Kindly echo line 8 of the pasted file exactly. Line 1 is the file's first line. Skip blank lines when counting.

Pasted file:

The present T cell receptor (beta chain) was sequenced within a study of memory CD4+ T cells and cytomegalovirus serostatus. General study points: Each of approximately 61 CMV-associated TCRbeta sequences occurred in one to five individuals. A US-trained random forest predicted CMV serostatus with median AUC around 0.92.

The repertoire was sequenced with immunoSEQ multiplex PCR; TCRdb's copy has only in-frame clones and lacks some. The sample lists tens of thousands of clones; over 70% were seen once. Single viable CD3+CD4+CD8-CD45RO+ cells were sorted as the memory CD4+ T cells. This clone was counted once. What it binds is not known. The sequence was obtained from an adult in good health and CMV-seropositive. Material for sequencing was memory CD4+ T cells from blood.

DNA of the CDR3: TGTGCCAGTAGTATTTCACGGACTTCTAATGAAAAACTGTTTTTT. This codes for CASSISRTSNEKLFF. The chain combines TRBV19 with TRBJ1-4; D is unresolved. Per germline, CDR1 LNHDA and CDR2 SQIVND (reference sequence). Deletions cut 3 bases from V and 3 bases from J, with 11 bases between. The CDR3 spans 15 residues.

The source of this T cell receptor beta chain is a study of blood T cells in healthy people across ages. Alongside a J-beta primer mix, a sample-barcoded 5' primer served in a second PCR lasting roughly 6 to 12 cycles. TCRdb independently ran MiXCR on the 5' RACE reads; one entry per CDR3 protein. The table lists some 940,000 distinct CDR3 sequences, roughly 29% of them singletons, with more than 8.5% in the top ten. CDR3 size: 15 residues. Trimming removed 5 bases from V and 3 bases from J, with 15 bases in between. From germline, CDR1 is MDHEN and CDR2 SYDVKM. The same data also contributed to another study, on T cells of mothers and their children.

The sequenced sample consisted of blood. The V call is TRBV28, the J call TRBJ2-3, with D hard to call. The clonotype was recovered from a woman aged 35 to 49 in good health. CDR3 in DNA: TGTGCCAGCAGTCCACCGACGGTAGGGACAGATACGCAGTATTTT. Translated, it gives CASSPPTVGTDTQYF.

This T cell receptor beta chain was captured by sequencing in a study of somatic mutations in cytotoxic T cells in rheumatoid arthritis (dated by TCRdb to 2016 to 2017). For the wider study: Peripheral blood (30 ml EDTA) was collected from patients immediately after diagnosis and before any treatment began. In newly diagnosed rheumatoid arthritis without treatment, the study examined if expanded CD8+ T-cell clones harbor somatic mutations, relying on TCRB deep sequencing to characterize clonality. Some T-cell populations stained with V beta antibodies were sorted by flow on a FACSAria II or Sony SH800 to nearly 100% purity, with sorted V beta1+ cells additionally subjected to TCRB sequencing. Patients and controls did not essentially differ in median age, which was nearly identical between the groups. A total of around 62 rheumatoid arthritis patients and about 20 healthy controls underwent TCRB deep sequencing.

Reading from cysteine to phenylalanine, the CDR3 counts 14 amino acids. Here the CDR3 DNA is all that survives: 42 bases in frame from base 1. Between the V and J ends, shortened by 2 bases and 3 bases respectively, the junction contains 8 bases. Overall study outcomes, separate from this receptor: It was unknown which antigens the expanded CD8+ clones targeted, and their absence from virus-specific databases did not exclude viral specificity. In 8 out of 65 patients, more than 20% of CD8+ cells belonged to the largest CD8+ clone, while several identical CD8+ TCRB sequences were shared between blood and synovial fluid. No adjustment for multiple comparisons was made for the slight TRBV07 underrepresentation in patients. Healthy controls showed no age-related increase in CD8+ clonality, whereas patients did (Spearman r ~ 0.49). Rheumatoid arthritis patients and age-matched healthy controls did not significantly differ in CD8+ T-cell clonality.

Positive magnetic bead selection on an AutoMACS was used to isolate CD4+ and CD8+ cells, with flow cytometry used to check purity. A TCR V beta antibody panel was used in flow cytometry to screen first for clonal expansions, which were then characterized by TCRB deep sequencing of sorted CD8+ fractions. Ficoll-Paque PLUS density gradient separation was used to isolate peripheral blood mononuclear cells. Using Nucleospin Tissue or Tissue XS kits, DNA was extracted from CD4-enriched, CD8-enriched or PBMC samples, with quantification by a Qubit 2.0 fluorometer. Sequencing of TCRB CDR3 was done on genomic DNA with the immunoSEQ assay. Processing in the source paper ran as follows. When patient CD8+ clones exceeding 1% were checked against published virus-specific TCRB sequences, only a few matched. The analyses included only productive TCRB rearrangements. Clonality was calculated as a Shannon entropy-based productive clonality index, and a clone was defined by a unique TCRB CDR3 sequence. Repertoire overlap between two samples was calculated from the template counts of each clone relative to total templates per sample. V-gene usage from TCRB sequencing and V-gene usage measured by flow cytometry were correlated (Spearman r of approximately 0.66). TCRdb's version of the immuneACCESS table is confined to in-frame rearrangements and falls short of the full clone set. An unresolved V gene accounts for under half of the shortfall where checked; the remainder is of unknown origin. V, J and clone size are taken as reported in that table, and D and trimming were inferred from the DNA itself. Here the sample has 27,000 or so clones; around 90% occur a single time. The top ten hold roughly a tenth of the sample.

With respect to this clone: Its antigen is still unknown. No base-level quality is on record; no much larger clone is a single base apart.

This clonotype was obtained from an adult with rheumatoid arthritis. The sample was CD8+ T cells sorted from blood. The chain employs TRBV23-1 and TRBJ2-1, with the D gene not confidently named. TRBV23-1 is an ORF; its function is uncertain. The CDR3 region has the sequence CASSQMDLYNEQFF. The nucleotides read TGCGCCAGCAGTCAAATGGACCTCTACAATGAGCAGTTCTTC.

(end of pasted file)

Positive magnetic bead selection on an AutoMACS was used to isolate CD4+ and CD8+ cells, with flow cytometry used to check purity. A TCR V beta antibody panel was used in flow cytometry to screen first for clonal expansions, which were then characterized by TCRB deep sequencing of sorted CD8+ fractions. Ficoll-Paque PLUS density gradient separation was used to isolate peripheral blood mononuclear cells. Using Nucleospin Tissue or Tissue XS kits, DNA was extracted from CD4-enriched, CD8-enriched or PBMC samples, with quantification by a Qubit 2.0 fluorometer. Sequencing of TCRB CDR3 was done on genomic DNA with the immunoSEQ assay. Processing in the source paper ran as follows. When patient CD8+ clones exceeding 1% were checked against published virus-specific TCRB sequences, only a few matched. The analyses included only productive TCRB rearrangements. Clonality was calculated as a Shannon entropy-based productive clonality index, and a clone was defined by a unique TCRB CDR3 sequence. Repertoire overlap between two samples was calculated from the template counts of each clone relative to total templates per sample. V-gene usage from TCRB sequencing and V-gene usage measured by flow cytometry were correlated (Spearman r of approximately 0.66). TCRdb's version of the immuneACCESS table is confined to in-frame rearrangements and falls short of the full clone set. An unresolved V gene accounts for under half of the shortfall where checked; the remainder is of unknown origin. V, J and clone size are taken as reported in that table, and D and trimming were inferred from the DNA itself. Here the sample has 27,000 or so clones; around 90% occur a single time. The top ten hold roughly a tenth of the sample.